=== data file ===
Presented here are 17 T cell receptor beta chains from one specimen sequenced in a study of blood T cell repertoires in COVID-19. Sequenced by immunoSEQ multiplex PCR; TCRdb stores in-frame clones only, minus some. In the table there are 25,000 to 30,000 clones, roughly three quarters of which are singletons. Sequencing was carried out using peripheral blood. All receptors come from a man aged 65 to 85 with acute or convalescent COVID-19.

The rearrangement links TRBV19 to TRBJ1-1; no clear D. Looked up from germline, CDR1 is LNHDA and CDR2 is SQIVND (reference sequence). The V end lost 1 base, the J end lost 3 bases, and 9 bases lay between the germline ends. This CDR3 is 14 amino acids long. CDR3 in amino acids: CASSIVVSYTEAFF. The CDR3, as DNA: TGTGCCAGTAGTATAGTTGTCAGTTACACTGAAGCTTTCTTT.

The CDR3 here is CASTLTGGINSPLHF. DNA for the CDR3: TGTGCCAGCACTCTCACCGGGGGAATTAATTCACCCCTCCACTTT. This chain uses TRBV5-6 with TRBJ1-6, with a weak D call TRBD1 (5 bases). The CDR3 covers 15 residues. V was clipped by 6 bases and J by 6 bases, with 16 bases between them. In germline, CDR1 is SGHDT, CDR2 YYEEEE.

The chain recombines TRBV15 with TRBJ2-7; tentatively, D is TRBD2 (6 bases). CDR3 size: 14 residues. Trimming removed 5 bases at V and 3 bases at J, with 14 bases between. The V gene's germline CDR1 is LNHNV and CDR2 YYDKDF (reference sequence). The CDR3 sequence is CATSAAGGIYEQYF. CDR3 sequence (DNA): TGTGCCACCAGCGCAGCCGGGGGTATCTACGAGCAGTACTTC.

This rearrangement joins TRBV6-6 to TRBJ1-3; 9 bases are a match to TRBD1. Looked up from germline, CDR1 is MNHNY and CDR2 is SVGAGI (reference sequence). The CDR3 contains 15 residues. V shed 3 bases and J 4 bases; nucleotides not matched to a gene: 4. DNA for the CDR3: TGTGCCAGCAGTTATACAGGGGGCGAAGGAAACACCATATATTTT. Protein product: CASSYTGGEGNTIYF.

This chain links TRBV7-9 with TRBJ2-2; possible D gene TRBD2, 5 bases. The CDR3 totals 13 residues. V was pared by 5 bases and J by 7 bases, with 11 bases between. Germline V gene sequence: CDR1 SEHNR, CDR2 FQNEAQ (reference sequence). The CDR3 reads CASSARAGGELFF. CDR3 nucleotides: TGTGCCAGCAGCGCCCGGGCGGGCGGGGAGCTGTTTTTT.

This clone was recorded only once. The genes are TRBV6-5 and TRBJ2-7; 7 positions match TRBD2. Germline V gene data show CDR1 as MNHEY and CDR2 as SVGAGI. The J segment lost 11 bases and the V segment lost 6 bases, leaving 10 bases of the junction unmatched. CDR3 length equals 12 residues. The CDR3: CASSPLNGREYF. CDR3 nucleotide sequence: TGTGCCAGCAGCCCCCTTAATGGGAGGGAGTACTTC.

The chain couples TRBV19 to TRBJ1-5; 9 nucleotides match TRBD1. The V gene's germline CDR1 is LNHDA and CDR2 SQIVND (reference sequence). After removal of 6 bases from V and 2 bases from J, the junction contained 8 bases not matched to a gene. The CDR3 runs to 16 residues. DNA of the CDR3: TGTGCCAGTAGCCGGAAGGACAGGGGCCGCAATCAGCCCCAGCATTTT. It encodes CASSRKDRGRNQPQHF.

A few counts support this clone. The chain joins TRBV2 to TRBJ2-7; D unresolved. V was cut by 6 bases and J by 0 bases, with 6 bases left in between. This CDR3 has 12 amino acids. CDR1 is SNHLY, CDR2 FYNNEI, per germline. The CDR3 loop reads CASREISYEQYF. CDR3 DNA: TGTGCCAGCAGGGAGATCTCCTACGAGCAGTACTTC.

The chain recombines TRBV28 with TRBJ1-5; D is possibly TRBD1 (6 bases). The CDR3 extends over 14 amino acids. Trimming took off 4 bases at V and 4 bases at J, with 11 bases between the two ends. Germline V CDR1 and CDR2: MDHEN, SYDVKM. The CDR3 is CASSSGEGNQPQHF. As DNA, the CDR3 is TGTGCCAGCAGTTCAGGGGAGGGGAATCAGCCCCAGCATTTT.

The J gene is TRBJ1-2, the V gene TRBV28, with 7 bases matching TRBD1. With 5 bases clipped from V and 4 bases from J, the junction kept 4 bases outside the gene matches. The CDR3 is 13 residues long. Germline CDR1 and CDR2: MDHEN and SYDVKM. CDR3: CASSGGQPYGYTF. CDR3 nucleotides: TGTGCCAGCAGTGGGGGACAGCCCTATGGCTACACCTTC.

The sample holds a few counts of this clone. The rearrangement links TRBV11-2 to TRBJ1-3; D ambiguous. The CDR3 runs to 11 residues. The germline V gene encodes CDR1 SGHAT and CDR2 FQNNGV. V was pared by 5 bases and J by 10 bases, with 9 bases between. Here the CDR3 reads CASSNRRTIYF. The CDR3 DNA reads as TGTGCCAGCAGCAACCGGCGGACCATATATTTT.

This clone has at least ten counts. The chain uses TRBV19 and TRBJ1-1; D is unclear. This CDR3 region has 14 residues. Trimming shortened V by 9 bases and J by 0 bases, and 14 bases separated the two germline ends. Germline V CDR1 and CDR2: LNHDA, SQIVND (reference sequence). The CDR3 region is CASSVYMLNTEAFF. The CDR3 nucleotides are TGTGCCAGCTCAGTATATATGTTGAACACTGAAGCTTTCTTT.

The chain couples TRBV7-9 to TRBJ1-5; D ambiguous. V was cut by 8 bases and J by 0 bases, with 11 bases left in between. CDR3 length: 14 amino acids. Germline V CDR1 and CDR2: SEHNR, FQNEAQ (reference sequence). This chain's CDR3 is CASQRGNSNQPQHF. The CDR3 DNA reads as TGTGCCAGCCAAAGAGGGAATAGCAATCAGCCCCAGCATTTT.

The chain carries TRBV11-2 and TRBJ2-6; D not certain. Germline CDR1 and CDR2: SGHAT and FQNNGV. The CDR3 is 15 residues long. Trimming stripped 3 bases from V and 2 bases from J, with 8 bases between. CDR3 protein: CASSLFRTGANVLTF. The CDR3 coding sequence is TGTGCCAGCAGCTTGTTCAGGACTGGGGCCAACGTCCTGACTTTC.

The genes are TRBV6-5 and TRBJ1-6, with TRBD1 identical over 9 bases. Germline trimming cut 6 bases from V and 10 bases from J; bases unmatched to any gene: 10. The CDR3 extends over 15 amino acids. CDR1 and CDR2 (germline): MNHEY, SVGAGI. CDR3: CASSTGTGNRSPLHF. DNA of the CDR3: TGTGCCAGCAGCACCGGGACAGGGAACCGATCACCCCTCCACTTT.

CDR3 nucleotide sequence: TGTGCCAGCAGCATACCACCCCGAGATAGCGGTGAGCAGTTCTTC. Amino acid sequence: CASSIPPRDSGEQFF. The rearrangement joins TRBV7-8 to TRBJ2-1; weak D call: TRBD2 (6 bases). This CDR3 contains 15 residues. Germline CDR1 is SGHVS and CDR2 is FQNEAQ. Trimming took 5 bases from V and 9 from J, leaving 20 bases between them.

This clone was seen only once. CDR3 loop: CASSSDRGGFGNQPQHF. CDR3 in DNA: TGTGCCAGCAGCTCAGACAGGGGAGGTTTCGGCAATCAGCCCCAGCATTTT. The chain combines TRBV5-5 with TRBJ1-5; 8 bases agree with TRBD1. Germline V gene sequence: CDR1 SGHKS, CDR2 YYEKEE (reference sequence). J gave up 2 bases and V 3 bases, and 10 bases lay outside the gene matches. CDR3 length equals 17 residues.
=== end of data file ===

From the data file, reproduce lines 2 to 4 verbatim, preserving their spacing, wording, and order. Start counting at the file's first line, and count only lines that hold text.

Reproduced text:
The rearrangement links TRBV19 to TRBJ1-1; no clear D. Looked up from germline, CDR1 is LNHDA and CDR2 is SQIVND (reference sequence). The V end lost 1 base, the J end lost 3 bases, and 9 bases lay between the germline ends. This CDR3 is 14 amino acids long. CDR3 in amino acids: CASSIVVSYTEAFF. The CDR3, as DNA: TGTGCCAGTAGTATAGTTGTCAGTTACACTGAAGCTTTCTTT.

The CDR3 here is CASTLTGGINSPLHF. DNA for the CDR3: TGTGCCAGCACTCTCACCGGGGGAATTAATTCACCCCTCCACTTT. This chain uses TRBV5-6 with TRBJ1-6, with a weak D call TRBD1 (5 bases). The CDR3 covers 15 residues. V was clipped by 6 bases and J by 6 bases, with 16 bases between them. In germline, CDR1 is SGHDT, CDR2 YYEEEE.

The chain recombines TRBV15 with TRBJ2-7; tentatively, D is TRBD2 (6 bases). CDR3 size: 14 residues. Trimming removed 5 bases at V and 3 bases at J, with 14 bases between. The V gene's germline CDR1 is LNHNV and CDR2 YYDKDF (reference sequence). The CDR3 sequence is CATSAAGGIYEQYF. CDR3 sequence (DNA): TGTGCCACCAGCGCAGCCGGGGGTATCTACGAGCAGTACTTC.